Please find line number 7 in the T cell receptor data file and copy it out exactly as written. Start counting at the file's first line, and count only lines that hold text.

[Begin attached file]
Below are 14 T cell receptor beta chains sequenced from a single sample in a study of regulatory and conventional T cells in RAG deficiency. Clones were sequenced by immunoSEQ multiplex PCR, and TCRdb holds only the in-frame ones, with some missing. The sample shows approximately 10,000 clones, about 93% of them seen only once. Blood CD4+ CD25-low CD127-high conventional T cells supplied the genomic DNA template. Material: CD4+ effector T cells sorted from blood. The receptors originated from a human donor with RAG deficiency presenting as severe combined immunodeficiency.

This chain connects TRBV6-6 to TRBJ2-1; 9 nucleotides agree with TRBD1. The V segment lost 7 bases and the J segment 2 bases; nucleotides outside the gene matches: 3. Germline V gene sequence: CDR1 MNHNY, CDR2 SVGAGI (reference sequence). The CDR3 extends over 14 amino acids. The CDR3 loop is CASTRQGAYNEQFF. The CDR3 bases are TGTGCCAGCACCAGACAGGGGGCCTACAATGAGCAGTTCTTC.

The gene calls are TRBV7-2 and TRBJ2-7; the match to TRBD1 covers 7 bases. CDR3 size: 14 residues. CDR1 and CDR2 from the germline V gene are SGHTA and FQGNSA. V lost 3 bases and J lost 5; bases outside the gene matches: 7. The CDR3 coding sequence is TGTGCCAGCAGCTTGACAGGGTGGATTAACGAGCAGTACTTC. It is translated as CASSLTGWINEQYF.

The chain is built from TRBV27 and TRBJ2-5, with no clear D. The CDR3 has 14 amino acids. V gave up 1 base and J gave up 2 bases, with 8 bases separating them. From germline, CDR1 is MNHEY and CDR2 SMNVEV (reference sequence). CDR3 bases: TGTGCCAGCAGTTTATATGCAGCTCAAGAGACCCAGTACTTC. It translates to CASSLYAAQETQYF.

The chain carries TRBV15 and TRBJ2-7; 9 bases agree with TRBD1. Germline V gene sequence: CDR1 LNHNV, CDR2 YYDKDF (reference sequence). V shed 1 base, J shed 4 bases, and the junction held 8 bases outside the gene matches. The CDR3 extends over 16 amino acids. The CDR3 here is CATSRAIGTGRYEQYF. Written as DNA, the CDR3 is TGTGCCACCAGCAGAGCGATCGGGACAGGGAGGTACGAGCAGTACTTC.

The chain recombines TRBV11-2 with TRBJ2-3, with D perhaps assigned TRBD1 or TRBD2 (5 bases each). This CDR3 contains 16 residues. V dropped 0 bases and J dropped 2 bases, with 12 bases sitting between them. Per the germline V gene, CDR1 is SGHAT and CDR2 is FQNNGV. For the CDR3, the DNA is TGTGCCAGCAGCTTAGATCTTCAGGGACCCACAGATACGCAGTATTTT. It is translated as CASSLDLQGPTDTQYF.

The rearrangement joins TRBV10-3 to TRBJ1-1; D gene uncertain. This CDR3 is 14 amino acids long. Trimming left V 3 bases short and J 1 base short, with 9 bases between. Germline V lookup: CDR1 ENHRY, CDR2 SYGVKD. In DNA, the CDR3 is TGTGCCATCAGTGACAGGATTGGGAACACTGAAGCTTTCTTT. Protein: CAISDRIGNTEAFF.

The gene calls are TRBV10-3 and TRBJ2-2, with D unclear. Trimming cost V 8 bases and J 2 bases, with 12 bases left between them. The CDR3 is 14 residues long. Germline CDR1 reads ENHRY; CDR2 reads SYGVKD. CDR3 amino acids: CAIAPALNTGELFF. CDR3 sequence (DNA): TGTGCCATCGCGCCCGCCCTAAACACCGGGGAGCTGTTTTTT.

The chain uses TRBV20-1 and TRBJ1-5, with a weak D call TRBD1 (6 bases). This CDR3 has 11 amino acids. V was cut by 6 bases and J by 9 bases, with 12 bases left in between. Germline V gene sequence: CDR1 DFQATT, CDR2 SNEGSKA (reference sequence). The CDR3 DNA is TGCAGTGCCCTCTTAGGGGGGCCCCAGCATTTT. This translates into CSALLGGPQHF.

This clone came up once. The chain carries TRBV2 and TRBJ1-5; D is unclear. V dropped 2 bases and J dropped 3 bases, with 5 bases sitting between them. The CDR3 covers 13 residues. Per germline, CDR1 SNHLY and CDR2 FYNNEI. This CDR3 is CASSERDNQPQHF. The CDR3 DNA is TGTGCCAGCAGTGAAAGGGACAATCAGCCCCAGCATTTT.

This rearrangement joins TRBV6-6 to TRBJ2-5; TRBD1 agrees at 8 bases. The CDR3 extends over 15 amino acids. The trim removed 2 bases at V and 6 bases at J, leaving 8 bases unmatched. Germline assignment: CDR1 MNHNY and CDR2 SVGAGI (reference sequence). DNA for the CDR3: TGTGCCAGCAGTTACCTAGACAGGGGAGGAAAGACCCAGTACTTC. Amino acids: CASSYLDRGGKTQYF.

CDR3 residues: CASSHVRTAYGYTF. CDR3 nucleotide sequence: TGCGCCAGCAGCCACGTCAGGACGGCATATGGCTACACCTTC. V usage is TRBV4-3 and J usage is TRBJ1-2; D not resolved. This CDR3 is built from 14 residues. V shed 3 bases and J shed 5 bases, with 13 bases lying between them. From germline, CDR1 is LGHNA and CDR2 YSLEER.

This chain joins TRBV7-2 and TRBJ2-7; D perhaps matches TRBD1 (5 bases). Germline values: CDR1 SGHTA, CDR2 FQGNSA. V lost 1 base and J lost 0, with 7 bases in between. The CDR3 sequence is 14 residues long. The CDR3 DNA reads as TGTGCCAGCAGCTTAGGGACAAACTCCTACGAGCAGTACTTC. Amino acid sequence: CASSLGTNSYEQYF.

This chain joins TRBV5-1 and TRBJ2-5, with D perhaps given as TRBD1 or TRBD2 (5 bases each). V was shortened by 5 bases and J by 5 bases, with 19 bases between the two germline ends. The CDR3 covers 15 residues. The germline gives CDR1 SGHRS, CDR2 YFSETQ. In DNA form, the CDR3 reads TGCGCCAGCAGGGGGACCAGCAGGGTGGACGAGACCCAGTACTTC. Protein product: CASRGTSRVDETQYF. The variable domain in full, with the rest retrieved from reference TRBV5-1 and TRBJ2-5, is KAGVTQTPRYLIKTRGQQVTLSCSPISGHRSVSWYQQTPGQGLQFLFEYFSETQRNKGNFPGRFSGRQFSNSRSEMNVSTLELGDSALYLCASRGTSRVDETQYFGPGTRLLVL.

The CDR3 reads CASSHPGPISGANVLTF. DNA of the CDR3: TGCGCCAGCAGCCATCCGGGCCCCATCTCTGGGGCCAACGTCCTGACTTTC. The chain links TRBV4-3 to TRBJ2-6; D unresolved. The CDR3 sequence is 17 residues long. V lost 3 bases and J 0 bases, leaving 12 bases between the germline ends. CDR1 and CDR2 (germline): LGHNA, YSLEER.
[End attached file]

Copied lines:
The rearrangement joins TRBV10-3 to TRBJ1-1; D gene uncertain. This CDR3 is 14 amino acids long. Trimming left V 3 bases short and J 1 base short, with 9 bases between. Germline V lookup: CDR1 ENHRY, CDR2 SYGVKD. In DNA, the CDR3 is TGTGCCATCAGTGACAGGATTGGGAACACTGAAGCTTTCTTT. Protein: CAISDRIGNTEAFF.